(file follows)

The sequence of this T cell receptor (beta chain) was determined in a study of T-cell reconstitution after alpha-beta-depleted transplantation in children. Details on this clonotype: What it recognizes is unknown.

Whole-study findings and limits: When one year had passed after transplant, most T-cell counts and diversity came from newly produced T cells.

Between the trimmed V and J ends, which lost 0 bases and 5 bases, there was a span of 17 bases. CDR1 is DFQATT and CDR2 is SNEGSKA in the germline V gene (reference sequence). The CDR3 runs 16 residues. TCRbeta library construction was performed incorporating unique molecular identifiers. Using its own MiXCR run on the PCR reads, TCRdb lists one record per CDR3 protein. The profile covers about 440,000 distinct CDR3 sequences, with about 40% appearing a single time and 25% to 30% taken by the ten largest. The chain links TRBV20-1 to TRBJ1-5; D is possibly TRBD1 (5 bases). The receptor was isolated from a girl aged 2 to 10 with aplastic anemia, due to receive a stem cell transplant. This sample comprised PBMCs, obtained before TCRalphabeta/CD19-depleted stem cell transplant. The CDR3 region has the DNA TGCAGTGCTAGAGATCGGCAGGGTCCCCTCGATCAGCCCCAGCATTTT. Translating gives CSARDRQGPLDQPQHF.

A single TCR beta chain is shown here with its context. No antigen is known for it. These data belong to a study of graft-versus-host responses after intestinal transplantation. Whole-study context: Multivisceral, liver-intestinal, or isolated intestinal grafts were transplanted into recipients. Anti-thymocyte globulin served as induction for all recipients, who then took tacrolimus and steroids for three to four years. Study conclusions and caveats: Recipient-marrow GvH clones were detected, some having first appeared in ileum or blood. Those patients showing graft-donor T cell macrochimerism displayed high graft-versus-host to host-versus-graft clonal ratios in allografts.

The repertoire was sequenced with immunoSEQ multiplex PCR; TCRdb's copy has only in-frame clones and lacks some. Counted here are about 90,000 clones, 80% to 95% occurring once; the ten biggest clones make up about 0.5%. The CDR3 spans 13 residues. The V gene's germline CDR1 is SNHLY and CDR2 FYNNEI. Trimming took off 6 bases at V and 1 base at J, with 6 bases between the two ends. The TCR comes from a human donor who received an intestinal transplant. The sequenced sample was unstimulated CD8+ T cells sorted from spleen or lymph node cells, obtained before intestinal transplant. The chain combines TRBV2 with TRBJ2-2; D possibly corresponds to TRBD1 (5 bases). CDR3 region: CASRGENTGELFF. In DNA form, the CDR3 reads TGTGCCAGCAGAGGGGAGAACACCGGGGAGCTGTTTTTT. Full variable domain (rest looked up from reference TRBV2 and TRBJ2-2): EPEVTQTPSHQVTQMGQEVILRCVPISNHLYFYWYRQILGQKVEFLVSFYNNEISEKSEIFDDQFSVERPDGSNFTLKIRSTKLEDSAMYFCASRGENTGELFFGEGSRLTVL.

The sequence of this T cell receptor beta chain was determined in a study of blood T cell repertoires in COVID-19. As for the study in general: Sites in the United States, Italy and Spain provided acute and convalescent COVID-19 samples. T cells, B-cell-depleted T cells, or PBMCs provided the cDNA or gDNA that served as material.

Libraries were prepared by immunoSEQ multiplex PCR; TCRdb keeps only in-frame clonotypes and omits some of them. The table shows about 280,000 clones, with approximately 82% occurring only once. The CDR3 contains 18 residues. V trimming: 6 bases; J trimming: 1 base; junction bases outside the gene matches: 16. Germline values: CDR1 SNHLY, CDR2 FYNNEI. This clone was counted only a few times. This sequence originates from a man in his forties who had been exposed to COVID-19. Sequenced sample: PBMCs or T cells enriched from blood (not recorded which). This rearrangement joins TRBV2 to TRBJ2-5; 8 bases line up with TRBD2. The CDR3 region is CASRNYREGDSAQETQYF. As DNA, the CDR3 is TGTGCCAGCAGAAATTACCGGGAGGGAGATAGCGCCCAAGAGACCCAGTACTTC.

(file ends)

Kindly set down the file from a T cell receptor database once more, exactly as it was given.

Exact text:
The sequence of this T cell receptor (beta chain) was determined in a study of T-cell reconstitution after alpha-beta-depleted transplantation in children. Details on this clonotype: What it recognizes is unknown.

Whole-study findings and limits: When one year had passed after transplant, most T-cell counts and diversity came from newly produced T cells.

Between the trimmed V and J ends, which lost 0 bases and 5 bases, there was a span of 17 bases. CDR1 is DFQATT and CDR2 is SNEGSKA in the germline V gene (reference sequence). The CDR3 runs 16 residues. TCRbeta library construction was performed incorporating unique molecular identifiers. Using its own MiXCR run on the PCR reads, TCRdb lists one record per CDR3 protein. The profile covers about 440,000 distinct CDR3 sequences, with about 40% appearing a single time and 25% to 30% taken by the ten largest. The chain links TRBV20-1 to TRBJ1-5; D is possibly TRBD1 (5 bases). The receptor was isolated from a girl aged 2 to 10 with aplastic anemia, due to receive a stem cell transplant. This sample comprised PBMCs, obtained before TCRalphabeta/CD19-depleted stem cell transplant. The CDR3 region has the DNA TGCAGTGCTAGAGATCGGCAGGGTCCCCTCGATCAGCCCCAGCATTTT. Translating gives CSARDRQGPLDQPQHF.

A single TCR beta chain is shown here with its context. No antigen is known for it. These data belong to a study of graft-versus-host responses after intestinal transplantation. Whole-study context: Multivisceral, liver-intestinal, or isolated intestinal grafts were transplanted into recipients. Anti-thymocyte globulin served as induction for all recipients, who then took tacrolimus and steroids for three to four years. Study conclusions and caveats: Recipient-marrow GvH clones were detected, some having first appeared in ileum or blood. Those patients showing graft-donor T cell macrochimerism displayed high graft-versus-host to host-versus-graft clonal ratios in allografts.

The repertoire was sequenced with immunoSEQ multiplex PCR; TCRdb's copy has only in-frame clones and lacks some. Counted here are about 90,000 clones, 80% to 95% occurring once; the ten biggest clones make up about 0.5%. The CDR3 spans 13 residues. The V gene's germline CDR1 is SNHLY and CDR2 FYNNEI. Trimming took off 6 bases at V and 1 base at J, with 6 bases between the two ends. The TCR comes from a human donor who received an intestinal transplant. The sequenced sample was unstimulated CD8+ T cells sorted from spleen or lymph node cells, obtained before intestinal transplant. The chain combines TRBV2 with TRBJ2-2; D possibly corresponds to TRBD1 (5 bases). CDR3 region: CASRGENTGELFF. In DNA form, the CDR3 reads TGTGCCAGCAGAGGGGAGAACACCGGGGAGCTGTTTTTT. Full variable domain (rest looked up from reference TRBV2 and TRBJ2-2): EPEVTQTPSHQVTQMGQEVILRCVPISNHLYFYWYRQILGQKVEFLVSFYNNEISEKSEIFDDQFSVERPDGSNFTLKIRSTKLEDSAMYFCASRGENTGELFFGEGSRLTVL.

The sequence of this T cell receptor beta chain was determined in a study of blood T cell repertoires in COVID-19. As for the study in general: Sites in the United States, Italy and Spain provided acute and convalescent COVID-19 samples. T cells, B-cell-depleted T cells, or PBMCs provided the cDNA or gDNA that served as material.

Libraries were prepared by immunoSEQ multiplex PCR; TCRdb keeps only in-frame clonotypes and omits some of them. The table shows about 280,000 clones, with approximately 82% occurring only once. The CDR3 contains 18 residues. V trimming: 6 bases; J trimming: 1 base; junction bases outside the gene matches: 16. Germline values: CDR1 SNHLY, CDR2 FYNNEI. This clone was counted only a few times. This sequence originates from a man in his forties who had been exposed to COVID-19. Sequenced sample: PBMCs or T cells enriched from blood (not recorded which). This rearrangement joins TRBV2 to TRBJ2-5; 8 bases line up with TRBD2. The CDR3 region is CASRNYREGDSAQETQYF. As DNA, the CDR3 is TGTGCCAGCAGAAATTACCGGGAGGGAGATAGCGCCCAAGAGACCCAGTACTTC.